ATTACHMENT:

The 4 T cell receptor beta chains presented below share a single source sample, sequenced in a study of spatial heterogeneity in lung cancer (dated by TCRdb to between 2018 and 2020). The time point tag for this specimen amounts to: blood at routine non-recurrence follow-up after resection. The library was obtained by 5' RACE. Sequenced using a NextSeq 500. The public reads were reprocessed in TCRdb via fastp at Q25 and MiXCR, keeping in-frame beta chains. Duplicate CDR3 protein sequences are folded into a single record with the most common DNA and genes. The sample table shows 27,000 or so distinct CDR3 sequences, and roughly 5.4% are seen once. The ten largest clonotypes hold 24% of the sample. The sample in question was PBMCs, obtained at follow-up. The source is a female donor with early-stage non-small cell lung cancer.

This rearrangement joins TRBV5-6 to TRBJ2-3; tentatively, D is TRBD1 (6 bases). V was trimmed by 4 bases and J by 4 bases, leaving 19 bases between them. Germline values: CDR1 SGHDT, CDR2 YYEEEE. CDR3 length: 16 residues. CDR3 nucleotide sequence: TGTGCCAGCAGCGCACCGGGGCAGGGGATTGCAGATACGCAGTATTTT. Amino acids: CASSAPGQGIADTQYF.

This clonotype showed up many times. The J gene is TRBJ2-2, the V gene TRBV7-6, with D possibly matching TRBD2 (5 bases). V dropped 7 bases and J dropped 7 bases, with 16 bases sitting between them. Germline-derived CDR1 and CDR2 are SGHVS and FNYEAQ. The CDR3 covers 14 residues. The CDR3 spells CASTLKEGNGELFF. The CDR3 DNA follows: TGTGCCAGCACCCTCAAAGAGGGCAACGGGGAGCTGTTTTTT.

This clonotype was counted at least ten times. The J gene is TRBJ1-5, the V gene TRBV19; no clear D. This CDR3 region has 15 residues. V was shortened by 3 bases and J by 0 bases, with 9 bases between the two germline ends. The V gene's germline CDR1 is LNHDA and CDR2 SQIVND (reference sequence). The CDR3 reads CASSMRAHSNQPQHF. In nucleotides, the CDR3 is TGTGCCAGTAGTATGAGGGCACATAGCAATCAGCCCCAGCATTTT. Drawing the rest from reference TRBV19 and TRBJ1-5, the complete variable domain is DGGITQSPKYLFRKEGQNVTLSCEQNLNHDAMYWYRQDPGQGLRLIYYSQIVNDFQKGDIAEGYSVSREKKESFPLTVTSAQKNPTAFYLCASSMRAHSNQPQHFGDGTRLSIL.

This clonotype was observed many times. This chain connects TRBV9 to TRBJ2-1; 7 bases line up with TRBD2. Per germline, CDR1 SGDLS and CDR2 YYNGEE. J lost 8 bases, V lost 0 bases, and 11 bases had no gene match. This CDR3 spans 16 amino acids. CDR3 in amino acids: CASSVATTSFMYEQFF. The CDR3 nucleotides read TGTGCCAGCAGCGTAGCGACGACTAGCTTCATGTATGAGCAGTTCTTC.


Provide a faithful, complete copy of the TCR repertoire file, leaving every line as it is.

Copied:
The 4 T cell receptor beta chains presented below share a single source sample, sequenced in a study of spatial heterogeneity in lung cancer (dated by TCRdb to between 2018 and 2020). The time point tag for this specimen amounts to: blood at routine non-recurrence follow-up after resection. The library was obtained by 5' RACE. Sequenced using a NextSeq 500. The public reads were reprocessed in TCRdb via fastp at Q25 and MiXCR, keeping in-frame beta chains. Duplicate CDR3 protein sequences are folded into a single record with the most common DNA and genes. The sample table shows 27,000 or so distinct CDR3 sequences, and roughly 5.4% are seen once. The ten largest clonotypes hold 24% of the sample. The sample in question was PBMCs, obtained at follow-up. The source is a female donor with early-stage non-small cell lung cancer.

This rearrangement joins TRBV5-6 to TRBJ2-3; tentatively, D is TRBD1 (6 bases). V was trimmed by 4 bases and J by 4 bases, leaving 19 bases between them. Germline values: CDR1 SGHDT, CDR2 YYEEEE. CDR3 length: 16 residues. CDR3 nucleotide sequence: TGTGCCAGCAGCGCACCGGGGCAGGGGATTGCAGATACGCAGTATTTT. Amino acids: CASSAPGQGIADTQYF.

This clonotype showed up many times. The J gene is TRBJ2-2, the V gene TRBV7-6, with D possibly matching TRBD2 (5 bases). V dropped 7 bases and J dropped 7 bases, with 16 bases sitting between them. Germline-derived CDR1 and CDR2 are SGHVS and FNYEAQ. The CDR3 covers 14 residues. The CDR3 spells CASTLKEGNGELFF. The CDR3 DNA follows: TGTGCCAGCACCCTCAAAGAGGGCAACGGGGAGCTGTTTTTT.

This clonotype was counted at least ten times. The J gene is TRBJ1-5, the V gene TRBV19; no clear D. This CDR3 region has 15 residues. V was shortened by 3 bases and J by 0 bases, with 9 bases between the two germline ends. The V gene's germline CDR1 is LNHDA and CDR2 SQIVND (reference sequence). The CDR3 reads CASSMRAHSNQPQHF. In nucleotides, the CDR3 is TGTGCCAGTAGTATGAGGGCACATAGCAATCAGCCCCAGCATTTT. Drawing the rest from reference TRBV19 and TRBJ1-5, the complete variable domain is DGGITQSPKYLFRKEGQNVTLSCEQNLNHDAMYWYRQDPGQGLRLIYYSQIVNDFQKGDIAEGYSVSREKKESFPLTVTSAQKNPTAFYLCASSMRAHSNQPQHFGDGTRLSIL.

This clonotype was observed many times. This chain connects TRBV9 to TRBJ2-1; 7 bases line up with TRBD2. Per germline, CDR1 SGDLS and CDR2 YYNGEE. J lost 8 bases, V lost 0 bases, and 11 bases had no gene match. This CDR3 spans 16 amino acids. CDR3 in amino acids: CASSVATTSFMYEQFF. The CDR3 nucleotides read TGTGCCAGCAGCGTAGCGACGACTAGCTTCATGTATGAGCAGTTCTTC.